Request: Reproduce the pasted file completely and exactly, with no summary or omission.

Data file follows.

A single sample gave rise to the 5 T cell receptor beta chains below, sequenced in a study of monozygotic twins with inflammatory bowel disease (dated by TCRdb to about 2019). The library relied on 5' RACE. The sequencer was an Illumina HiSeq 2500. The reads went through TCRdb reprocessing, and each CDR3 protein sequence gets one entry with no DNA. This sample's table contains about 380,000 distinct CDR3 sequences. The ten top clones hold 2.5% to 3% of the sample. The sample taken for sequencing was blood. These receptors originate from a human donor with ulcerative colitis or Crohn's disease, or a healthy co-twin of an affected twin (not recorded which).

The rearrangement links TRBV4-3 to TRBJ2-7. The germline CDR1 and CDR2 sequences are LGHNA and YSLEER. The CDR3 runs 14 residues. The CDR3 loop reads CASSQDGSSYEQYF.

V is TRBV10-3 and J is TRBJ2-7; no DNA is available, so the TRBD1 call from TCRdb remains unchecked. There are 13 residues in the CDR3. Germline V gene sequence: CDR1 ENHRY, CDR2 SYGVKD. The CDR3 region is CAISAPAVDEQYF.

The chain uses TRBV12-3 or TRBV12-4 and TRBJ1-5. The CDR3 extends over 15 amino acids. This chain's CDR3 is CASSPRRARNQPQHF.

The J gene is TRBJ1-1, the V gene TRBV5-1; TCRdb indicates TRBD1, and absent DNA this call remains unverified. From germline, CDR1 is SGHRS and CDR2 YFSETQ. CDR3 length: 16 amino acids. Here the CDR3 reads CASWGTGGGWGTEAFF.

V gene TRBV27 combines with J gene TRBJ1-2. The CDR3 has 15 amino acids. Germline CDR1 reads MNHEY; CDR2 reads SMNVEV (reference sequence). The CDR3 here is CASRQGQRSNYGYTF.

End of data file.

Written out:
A single sample gave rise to the 5 T cell receptor beta chains below, sequenced in a study of monozygotic twins with inflammatory bowel disease (dated by TCRdb to about 2019). The library relied on 5' RACE. The sequencer was an Illumina HiSeq 2500. The reads went through TCRdb reprocessing, and each CDR3 protein sequence gets one entry with no DNA. This sample's table contains about 380,000 distinct CDR3 sequences. The ten top clones hold 2.5% to 3% of the sample. The sample taken for sequencing was blood. These receptors originate from a human donor with ulcerative colitis or Crohn's disease, or a healthy co-twin of an affected twin (not recorded which).

The rearrangement links TRBV4-3 to TRBJ2-7. The germline CDR1 and CDR2 sequences are LGHNA and YSLEER. The CDR3 runs 14 residues. The CDR3 loop reads CASSQDGSSYEQYF.

V is TRBV10-3 and J is TRBJ2-7; no DNA is available, so the TRBD1 call from TCRdb remains unchecked. There are 13 residues in the CDR3. Germline V gene sequence: CDR1 ENHRY, CDR2 SYGVKD. The CDR3 region is CAISAPAVDEQYF.

The chain uses TRBV12-3 or TRBV12-4 and TRBJ1-5. The CDR3 extends over 15 amino acids. This chain's CDR3 is CASSPRRARNQPQHF.

The J gene is TRBJ1-1, the V gene TRBV5-1; TCRdb indicates TRBD1, and absent DNA this call remains unverified. From germline, CDR1 is SGHRS and CDR2 YFSETQ. CDR3 length: 16 amino acids. Here the CDR3 reads CASWGTGGGWGTEAFF.

V gene TRBV27 combines with J gene TRBJ1-2. The CDR3 has 15 amino acids. Germline CDR1 reads MNHEY; CDR2 reads SMNVEV (reference sequence). The CDR3 here is CASRQGQRSNYGYTF.